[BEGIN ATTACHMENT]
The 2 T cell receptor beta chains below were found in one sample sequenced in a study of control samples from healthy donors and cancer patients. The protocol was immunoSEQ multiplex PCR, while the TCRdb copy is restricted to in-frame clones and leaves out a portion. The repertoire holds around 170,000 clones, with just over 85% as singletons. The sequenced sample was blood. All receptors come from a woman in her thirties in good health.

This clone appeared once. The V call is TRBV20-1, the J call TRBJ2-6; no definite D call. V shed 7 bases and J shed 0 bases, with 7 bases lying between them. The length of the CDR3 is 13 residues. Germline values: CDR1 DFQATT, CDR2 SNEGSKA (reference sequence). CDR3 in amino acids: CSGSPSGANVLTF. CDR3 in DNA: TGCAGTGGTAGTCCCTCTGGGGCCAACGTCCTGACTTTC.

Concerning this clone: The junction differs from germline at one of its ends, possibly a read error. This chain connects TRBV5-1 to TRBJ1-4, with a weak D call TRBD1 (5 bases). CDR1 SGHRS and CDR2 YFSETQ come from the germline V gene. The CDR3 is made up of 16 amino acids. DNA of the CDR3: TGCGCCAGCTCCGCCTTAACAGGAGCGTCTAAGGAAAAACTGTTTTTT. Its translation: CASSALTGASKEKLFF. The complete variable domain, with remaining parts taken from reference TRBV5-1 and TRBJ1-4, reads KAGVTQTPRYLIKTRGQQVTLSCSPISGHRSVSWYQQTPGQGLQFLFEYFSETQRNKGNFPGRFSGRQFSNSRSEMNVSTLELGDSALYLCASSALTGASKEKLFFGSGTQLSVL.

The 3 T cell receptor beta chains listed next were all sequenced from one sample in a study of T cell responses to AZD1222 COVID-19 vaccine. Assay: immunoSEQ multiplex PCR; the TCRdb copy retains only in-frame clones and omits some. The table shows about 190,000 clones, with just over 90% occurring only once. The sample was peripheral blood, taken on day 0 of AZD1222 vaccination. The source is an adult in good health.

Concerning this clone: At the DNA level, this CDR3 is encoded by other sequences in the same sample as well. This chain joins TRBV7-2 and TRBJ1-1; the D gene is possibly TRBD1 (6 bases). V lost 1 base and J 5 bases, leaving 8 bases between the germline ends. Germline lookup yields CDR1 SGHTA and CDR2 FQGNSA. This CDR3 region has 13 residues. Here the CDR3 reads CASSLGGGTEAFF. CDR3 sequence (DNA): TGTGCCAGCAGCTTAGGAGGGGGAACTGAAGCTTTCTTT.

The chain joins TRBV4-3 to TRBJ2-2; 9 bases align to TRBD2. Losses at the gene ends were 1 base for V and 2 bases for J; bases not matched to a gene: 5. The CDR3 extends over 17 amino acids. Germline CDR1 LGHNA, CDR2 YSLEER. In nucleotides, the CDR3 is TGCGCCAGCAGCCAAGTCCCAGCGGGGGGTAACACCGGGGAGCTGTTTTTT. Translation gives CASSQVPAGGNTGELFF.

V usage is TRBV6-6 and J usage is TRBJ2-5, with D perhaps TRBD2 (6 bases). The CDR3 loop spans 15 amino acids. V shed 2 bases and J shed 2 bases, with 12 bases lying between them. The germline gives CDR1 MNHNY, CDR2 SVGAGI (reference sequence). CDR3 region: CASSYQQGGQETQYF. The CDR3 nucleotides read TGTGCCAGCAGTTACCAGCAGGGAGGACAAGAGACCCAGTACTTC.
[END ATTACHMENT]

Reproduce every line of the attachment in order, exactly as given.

The 2 T cell receptor beta chains below were found in one sample sequenced in a study of control samples from healthy donors and cancer patients. The protocol was immunoSEQ multiplex PCR, while the TCRdb copy is restricted to in-frame clones and leaves out a portion. The repertoire holds around 170,000 clones, with just over 85% as singletons. The sequenced sample was blood. All receptors come from a woman in her thirties in good health.

This clone appeared once. The V call is TRBV20-1, the J call TRBJ2-6; no definite D call. V shed 7 bases and J shed 0 bases, with 7 bases lying between them. The length of the CDR3 is 13 residues. Germline values: CDR1 DFQATT, CDR2 SNEGSKA (reference sequence). CDR3 in amino acids: CSGSPSGANVLTF. CDR3 in DNA: TGCAGTGGTAGTCCCTCTGGGGCCAACGTCCTGACTTTC.

Concerning this clone: The junction differs from germline at one of its ends, possibly a read error. This chain connects TRBV5-1 to TRBJ1-4, with a weak D call TRBD1 (5 bases). CDR1 SGHRS and CDR2 YFSETQ come from the germline V gene. The CDR3 is made up of 16 amino acids. DNA of the CDR3: TGCGCCAGCTCCGCCTTAACAGGAGCGTCTAAGGAAAAACTGTTTTTT. Its translation: CASSALTGASKEKLFF. The complete variable domain, with remaining parts taken from reference TRBV5-1 and TRBJ1-4, reads KAGVTQTPRYLIKTRGQQVTLSCSPISGHRSVSWYQQTPGQGLQFLFEYFSETQRNKGNFPGRFSGRQFSNSRSEMNVSTLELGDSALYLCASSALTGASKEKLFFGSGTQLSVL.

The 3 T cell receptor beta chains listed next were all sequenced from one sample in a study of T cell responses to AZD1222 COVID-19 vaccine. Assay: immunoSEQ multiplex PCR; the TCRdb copy retains only in-frame clones and omits some. The table shows about 190,000 clones, with just over 90% occurring only once. The sample was peripheral blood, taken on day 0 of AZD1222 vaccination. The source is an adult in good health.

Concerning this clone: At the DNA level, this CDR3 is encoded by other sequences in the same sample as well. This chain joins TRBV7-2 and TRBJ1-1; the D gene is possibly TRBD1 (6 bases). V lost 1 base and J 5 bases, leaving 8 bases between the germline ends. Germline lookup yields CDR1 SGHTA and CDR2 FQGNSA. This CDR3 region has 13 residues. Here the CDR3 reads CASSLGGGTEAFF. CDR3 sequence (DNA): TGTGCCAGCAGCTTAGGAGGGGGAACTGAAGCTTTCTTT.

The chain joins TRBV4-3 to TRBJ2-2; 9 bases align to TRBD2. Losses at the gene ends were 1 base for V and 2 bases for J; bases not matched to a gene: 5. The CDR3 extends over 17 amino acids. Germline CDR1 LGHNA, CDR2 YSLEER. In nucleotides, the CDR3 is TGCGCCAGCAGCCAAGTCCCAGCGGGGGGTAACACCGGGGAGCTGTTTTTT. Translation gives CASSQVPAGGNTGELFF.

V usage is TRBV6-6 and J usage is TRBJ2-5, with D perhaps TRBD2 (6 bases). The CDR3 loop spans 15 amino acids. V shed 2 bases and J shed 2 bases, with 12 bases lying between them. The germline gives CDR1 MNHNY, CDR2 SVGAGI (reference sequence). CDR3 region: CASSYQQGGQETQYF. The CDR3 nucleotides read TGTGCCAGCAGTTACCAGCAGGGAGGACAAGAGACCCAGTACTTC.